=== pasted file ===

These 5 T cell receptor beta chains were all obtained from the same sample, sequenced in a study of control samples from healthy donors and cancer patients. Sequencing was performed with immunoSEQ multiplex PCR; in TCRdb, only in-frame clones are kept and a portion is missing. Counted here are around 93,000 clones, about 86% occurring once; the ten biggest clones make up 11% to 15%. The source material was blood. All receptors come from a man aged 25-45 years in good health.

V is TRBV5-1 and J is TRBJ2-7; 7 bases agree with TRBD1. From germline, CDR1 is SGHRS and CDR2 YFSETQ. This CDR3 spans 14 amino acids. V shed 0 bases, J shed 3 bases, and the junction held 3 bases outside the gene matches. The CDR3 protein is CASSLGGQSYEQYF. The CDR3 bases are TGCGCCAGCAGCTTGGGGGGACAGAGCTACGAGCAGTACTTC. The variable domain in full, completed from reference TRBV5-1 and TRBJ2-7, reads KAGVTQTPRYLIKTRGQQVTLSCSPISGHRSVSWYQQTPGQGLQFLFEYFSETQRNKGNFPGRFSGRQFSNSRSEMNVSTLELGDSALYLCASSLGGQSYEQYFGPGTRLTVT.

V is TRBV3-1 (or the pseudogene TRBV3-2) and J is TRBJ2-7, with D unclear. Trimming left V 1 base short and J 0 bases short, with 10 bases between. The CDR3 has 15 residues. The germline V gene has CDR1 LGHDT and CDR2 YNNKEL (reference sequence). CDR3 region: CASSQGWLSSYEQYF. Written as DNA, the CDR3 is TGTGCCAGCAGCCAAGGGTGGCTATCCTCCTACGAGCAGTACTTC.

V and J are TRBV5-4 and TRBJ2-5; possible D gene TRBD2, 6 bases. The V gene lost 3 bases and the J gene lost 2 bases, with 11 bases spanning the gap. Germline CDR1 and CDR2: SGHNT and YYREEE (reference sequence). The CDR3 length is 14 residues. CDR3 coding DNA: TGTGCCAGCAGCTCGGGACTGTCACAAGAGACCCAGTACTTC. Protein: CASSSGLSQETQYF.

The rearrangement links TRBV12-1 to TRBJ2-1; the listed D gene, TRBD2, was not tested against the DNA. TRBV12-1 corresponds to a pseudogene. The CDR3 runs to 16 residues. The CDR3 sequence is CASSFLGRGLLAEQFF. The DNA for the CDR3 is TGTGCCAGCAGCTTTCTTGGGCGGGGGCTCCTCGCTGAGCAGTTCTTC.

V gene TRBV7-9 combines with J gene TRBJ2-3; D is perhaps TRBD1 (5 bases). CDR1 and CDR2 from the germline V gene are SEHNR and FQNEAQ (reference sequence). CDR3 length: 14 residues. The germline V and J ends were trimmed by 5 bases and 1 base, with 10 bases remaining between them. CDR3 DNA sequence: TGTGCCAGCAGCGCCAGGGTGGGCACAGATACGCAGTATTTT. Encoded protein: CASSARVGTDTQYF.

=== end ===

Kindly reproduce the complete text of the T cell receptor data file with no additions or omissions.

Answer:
These 5 T cell receptor beta chains were all obtained from the same sample, sequenced in a study of control samples from healthy donors and cancer patients. Sequencing was performed with immunoSEQ multiplex PCR; in TCRdb, only in-frame clones are kept and a portion is missing. Counted here are around 93,000 clones, about 86% occurring once; the ten biggest clones make up 11% to 15%. The source material was blood. All receptors come from a man aged 25-45 years in good health.

V is TRBV5-1 and J is TRBJ2-7; 7 bases agree with TRBD1. From germline, CDR1 is SGHRS and CDR2 YFSETQ. This CDR3 spans 14 amino acids. V shed 0 bases, J shed 3 bases, and the junction held 3 bases outside the gene matches. The CDR3 protein is CASSLGGQSYEQYF. The CDR3 bases are TGCGCCAGCAGCTTGGGGGGACAGAGCTACGAGCAGTACTTC. The variable domain in full, completed from reference TRBV5-1 and TRBJ2-7, reads KAGVTQTPRYLIKTRGQQVTLSCSPISGHRSVSWYQQTPGQGLQFLFEYFSETQRNKGNFPGRFSGRQFSNSRSEMNVSTLELGDSALYLCASSLGGQSYEQYFGPGTRLTVT.

V is TRBV3-1 (or the pseudogene TRBV3-2) and J is TRBJ2-7, with D unclear. Trimming left V 1 base short and J 0 bases short, with 10 bases between. The CDR3 has 15 residues. The germline V gene has CDR1 LGHDT and CDR2 YNNKEL (reference sequence). CDR3 region: CASSQGWLSSYEQYF. Written as DNA, the CDR3 is TGTGCCAGCAGCCAAGGGTGGCTATCCTCCTACGAGCAGTACTTC.

V and J are TRBV5-4 and TRBJ2-5; possible D gene TRBD2, 6 bases. The V gene lost 3 bases and the J gene lost 2 bases, with 11 bases spanning the gap. Germline CDR1 and CDR2: SGHNT and YYREEE (reference sequence). The CDR3 length is 14 residues. CDR3 coding DNA: TGTGCCAGCAGCTCGGGACTGTCACAAGAGACCCAGTACTTC. Protein: CASSSGLSQETQYF.

The rearrangement links TRBV12-1 to TRBJ2-1; the listed D gene, TRBD2, was not tested against the DNA. TRBV12-1 corresponds to a pseudogene. The CDR3 runs to 16 residues. The CDR3 sequence is CASSFLGRGLLAEQFF. The DNA for the CDR3 is TGTGCCAGCAGCTTTCTTGGGCGGGGGCTCCTCGCTGAGCAGTTCTTC.

V gene TRBV7-9 combines with J gene TRBJ2-3; D is perhaps TRBD1 (5 bases). CDR1 and CDR2 from the germline V gene are SEHNR and FQNEAQ (reference sequence). CDR3 length: 14 residues. The germline V and J ends were trimmed by 5 bases and 1 base, with 10 bases remaining between them. CDR3 DNA sequence: TGTGCCAGCAGCGCCAGGGTGGGCACAGATACGCAGTATTTT. Encoded protein: CASSARVGTDTQYF.